Are you and your boat ready water recreation in the North Thompson Valley?

This is Safe Boating Awareness Week (May 19th - 25th, 2012) in Canada

By John Gullick – Canadian Safe Boating Council

Every year thousands of boaters go out on the water without giving any thought to how prepared either they or their boats are for the season ahead. Personal preparation involves ensuring you have on-hand your Pleasure Craft Operator Card, up to date nautical charts, a pre-departure checklist and have obtained a reliable marine weather forecast.

When it comes to vessel preparedness, one of the first things to ensure is that your boat and engine(s) are mechanically sound. Remember that, throughout most of Canada, boats have been in storage for a number of months over the winter and may not operate as efficiently as they did last season. Make sure that you follow the recommended maintenance schedule found in your boat’s owner’s manual.

The Canadian government also mandates that specific safety equipment be carried on board. This equipment can be of great benefit and can mean the difference between a great day out on the water and a potential disaster.

During Safe Boating Awareness Week (May 19th – 25th, 2012) and throughout the entire season, the Canadian Safe Boating Council and Smartboater.ca want to remind Canadians to review their safe boating check list before heading out onto the water.

Required items vary depending on boat length but the list below highlights the things that, at minimum, need be carried on board, in good working condition and within reach each time you go out:

Compulsory Items required on a typical vessel 6 meters or less in length:

  • The vessels license or registration if powered by a motor of 7.5 kw (10 hp) or more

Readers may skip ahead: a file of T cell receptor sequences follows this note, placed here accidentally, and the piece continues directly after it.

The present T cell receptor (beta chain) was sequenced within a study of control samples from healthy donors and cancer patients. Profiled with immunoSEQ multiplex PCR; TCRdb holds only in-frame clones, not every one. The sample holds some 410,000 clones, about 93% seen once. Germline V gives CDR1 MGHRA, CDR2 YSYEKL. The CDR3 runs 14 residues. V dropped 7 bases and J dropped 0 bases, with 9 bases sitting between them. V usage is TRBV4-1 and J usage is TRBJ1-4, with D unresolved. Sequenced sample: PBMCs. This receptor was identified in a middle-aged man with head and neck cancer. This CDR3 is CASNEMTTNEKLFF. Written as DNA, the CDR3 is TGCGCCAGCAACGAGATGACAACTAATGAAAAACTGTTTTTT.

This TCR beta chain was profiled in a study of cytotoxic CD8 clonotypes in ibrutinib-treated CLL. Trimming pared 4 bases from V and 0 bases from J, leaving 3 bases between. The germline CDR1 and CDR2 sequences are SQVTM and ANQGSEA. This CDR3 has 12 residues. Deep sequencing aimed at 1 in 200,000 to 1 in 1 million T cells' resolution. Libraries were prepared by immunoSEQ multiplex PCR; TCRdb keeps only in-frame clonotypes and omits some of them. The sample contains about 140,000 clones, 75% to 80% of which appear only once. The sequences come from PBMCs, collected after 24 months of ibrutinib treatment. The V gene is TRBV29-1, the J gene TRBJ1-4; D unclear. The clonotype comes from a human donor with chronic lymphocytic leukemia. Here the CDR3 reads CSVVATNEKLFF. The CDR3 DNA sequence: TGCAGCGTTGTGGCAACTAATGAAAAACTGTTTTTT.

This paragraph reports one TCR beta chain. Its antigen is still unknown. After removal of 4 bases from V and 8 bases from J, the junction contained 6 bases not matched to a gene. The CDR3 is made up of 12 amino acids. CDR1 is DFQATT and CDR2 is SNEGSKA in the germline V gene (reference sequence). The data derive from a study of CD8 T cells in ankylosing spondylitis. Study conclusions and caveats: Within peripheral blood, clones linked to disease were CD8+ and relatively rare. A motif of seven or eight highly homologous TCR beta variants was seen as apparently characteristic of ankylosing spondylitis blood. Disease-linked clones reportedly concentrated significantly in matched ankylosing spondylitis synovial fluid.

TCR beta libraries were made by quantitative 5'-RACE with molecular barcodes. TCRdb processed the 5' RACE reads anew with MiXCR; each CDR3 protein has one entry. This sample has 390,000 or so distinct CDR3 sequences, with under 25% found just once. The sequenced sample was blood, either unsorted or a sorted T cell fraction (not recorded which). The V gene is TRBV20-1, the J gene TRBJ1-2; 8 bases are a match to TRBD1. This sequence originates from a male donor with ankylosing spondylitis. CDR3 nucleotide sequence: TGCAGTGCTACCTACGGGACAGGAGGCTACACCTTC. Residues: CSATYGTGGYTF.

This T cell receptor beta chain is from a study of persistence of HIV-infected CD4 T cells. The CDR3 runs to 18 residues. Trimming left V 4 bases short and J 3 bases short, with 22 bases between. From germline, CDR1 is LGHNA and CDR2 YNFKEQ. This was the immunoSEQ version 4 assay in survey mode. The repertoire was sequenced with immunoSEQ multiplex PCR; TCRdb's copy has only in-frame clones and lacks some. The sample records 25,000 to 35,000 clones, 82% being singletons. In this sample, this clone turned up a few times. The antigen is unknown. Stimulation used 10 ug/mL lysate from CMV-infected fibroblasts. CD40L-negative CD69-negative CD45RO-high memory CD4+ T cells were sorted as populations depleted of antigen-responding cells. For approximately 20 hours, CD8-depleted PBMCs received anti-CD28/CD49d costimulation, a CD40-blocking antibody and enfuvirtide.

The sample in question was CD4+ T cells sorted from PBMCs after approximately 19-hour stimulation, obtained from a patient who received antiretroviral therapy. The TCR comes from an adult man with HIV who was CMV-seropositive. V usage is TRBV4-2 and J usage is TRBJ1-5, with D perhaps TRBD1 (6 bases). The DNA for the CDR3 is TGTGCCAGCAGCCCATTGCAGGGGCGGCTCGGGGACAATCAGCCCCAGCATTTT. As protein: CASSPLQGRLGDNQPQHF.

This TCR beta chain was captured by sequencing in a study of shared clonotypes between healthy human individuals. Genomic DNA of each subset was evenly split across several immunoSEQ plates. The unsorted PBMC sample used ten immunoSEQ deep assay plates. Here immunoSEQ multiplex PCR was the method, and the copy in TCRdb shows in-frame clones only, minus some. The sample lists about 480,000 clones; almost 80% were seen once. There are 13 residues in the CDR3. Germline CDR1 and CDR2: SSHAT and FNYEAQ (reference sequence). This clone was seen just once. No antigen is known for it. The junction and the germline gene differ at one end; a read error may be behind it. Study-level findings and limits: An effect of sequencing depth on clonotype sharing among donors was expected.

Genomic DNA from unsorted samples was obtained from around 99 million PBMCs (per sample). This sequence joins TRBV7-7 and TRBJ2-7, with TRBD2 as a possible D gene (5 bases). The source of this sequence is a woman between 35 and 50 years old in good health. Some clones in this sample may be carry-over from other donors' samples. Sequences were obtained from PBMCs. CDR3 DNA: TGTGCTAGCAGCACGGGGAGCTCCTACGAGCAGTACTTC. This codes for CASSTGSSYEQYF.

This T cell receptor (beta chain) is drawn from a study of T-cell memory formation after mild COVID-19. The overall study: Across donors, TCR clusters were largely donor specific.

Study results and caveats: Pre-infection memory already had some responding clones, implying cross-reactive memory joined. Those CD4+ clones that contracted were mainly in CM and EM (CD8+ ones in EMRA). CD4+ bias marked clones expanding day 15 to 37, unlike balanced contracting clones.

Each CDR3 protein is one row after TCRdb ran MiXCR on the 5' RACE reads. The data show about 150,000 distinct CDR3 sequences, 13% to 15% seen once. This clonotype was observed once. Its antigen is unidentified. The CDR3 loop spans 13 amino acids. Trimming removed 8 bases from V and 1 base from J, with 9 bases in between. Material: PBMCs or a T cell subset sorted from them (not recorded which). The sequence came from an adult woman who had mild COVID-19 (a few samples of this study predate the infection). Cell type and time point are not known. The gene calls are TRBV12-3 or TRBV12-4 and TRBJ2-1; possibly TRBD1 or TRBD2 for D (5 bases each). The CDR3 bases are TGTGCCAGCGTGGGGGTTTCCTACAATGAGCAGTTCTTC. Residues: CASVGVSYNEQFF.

• A Canadian approved flotation device (PFD) in good repair and of appropriate size for every person on board
  • Fire extinguisher (depending on type of engine, gas tank or cooking appliances on board)
  • Watertight flashlight or pyrotechnic distress signal requirements (flares)
  • Sound signaling device
  • Buoyant heaving line (minimum 15 meters in length)
  • Paddle or anchor with at least 15 meters of rode and /or chain
  • Re-boarding device
  • Bailer or manual water pump
  • Navigation lights

Other items to check:

  • Secure batteries
  • Passive ventilation that allows air to flow through below decks
  • Exhaust fan or bilge blower that removes dangerous vapours
  • Flame arrester and heat shielding for inboard engines
  • Up-to-date charts
  • Magnetic compass
  • Radar reflector

Consider requesting a Recreational Vessel Courtesy Check. This is a totally voluntary service and is conducted without penalty if a deficiency is found. You will simply be advised of the requirement and a re-inspection will be offered when you have added these items.

Canadian Power & Sail Squadrons are currently the only non-governmental national source for this programme. They will inspect vessels that are in or out of the water. They can tell you what is required and give you specific information about each item, what items are best for your vessel and boating conditions and even how to properly use certain items or what additional training might be available. Volunteers can also talk to you about PFDs, Sail Plans, Alcoholic Beverage Consumption while on board, Sewage Disposal and Pre Departure Check Lists.

Review your check list BEFORE your leave – Be Prepared! Whether you use a power boat, sail boat, personal watercraft, canoe, kayak or fishing boat, find more information on a variety of boating safety tips by visiting www.SmartBoater.ca.